Communicate with their teachers and any other educators or authority figures in their lives, including the school bus driver if necessary. If you find that your child’s teachers are not cooperating with the tried and true methods of calming your child or enabling your child to learn, don’t hesitate to ask your pediatrician to write a letter requesting said action be taken for the benefit of your child’s mental health. Our pediatrician requested oral testing for my daughter where they read her tests to her, and short frequent breaks for my son, and both requests were complied with only after the pediatrician requested it.
We also discovered keeping my son occupied was also a great tool in school, passing out papers, taking things to the office, sharpening pencils, etc. Through communication I was able to get all his teachers to use this tool to keep him occupied when he was restless.
Communicate with their friends’ parents as well. There have been several situations where once I explained my son’s ADHD to his friends’ parents, they were much more accepting and understanding. All it takes is a behavior cue or small redirection to let him know he’s getting out of hand. He is eager to please, although he needs a little help sometimes. Once the parents knew how simple it was to redirect him and that I supported them doing so, they welcomed him into their homes more readily, which has greatly benefitted him and his self-esteem.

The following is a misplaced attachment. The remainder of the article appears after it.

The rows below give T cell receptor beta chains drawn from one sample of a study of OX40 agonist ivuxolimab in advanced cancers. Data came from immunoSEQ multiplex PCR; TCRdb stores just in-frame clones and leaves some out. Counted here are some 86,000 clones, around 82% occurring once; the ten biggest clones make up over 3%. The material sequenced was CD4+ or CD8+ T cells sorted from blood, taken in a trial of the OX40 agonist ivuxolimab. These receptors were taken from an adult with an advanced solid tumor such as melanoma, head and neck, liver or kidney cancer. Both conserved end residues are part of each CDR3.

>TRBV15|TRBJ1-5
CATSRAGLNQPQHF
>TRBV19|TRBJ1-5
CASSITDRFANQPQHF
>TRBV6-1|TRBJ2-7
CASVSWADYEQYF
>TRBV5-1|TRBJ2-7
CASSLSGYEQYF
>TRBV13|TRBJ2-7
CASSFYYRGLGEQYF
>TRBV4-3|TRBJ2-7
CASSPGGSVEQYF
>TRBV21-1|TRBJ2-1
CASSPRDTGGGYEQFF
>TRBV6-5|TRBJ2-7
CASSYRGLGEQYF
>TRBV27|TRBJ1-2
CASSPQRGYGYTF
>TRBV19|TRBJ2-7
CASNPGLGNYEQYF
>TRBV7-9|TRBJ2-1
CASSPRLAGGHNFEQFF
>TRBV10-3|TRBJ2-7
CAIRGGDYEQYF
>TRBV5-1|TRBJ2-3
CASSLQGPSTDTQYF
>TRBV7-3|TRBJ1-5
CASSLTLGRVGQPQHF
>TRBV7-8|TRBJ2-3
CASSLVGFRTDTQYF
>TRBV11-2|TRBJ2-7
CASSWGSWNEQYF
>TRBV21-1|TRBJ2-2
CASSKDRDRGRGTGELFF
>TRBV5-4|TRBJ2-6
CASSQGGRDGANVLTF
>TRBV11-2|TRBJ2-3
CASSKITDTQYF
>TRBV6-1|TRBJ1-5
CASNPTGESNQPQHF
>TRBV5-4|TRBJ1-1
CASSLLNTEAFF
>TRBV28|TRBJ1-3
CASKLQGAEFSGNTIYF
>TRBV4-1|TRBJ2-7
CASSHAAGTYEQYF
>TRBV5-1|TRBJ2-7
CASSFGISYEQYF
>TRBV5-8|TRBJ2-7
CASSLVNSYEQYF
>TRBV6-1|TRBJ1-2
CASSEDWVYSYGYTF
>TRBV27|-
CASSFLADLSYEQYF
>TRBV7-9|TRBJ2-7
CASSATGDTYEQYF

My daughter's ADD and PTSD coupled with a learning disability has required constant communication on her behalf. More often than not she is too scared to advocate for herself or she gets so full of anxiety that she can't communicate. I can almost look at her and tell what is going on inside her now, but most people cannot do this. It is our job as parents to be their voice. Don't be scared to speak for them.
Every Situation is Unique
Some of these suggestions may or may not work for you or your situation. All children are unique and each one handles every situation differently. It’s best to sit down and talk with your child about how they are feeling and get their input as well. Most of these children tend to be brilliant, they just struggle having enough of an attention span to adequately display it. My son can rattle off math equations at lightning speed verbally, but as soon as you sit him down with a math book, paper, and pencil, you’d think he couldn’t even add 2+2. He just cannot handle being forced to write down something he can do quicker in his head. I’ve been left standing with my mouth open in awe at his abilities more times than I can count, but I would have had no clue had I not listened to him.
Don’t ever hesitate to ask for help if you’re feeling overwhelmed or like the situation has gotten out of control. There have been many times I have had to reach out for help.
Remember, don’t forget to take time out for yourself. You cannot be the best parent you can be if you are neglecting yourself. Don’t feel guilty if you need a break every once in a while. Even parents with seemingly perfect children need a break.
I hope this helped you in some way. Know that you are not alone, and every storm runs out of rain! Go hug that beautiful child of yours and realize just how much they’ve taught you about love, patience, and being an individual! I’m pretty sure your level of creative parenting far surpasses the average persons!
© 2018 Tracy Sheppard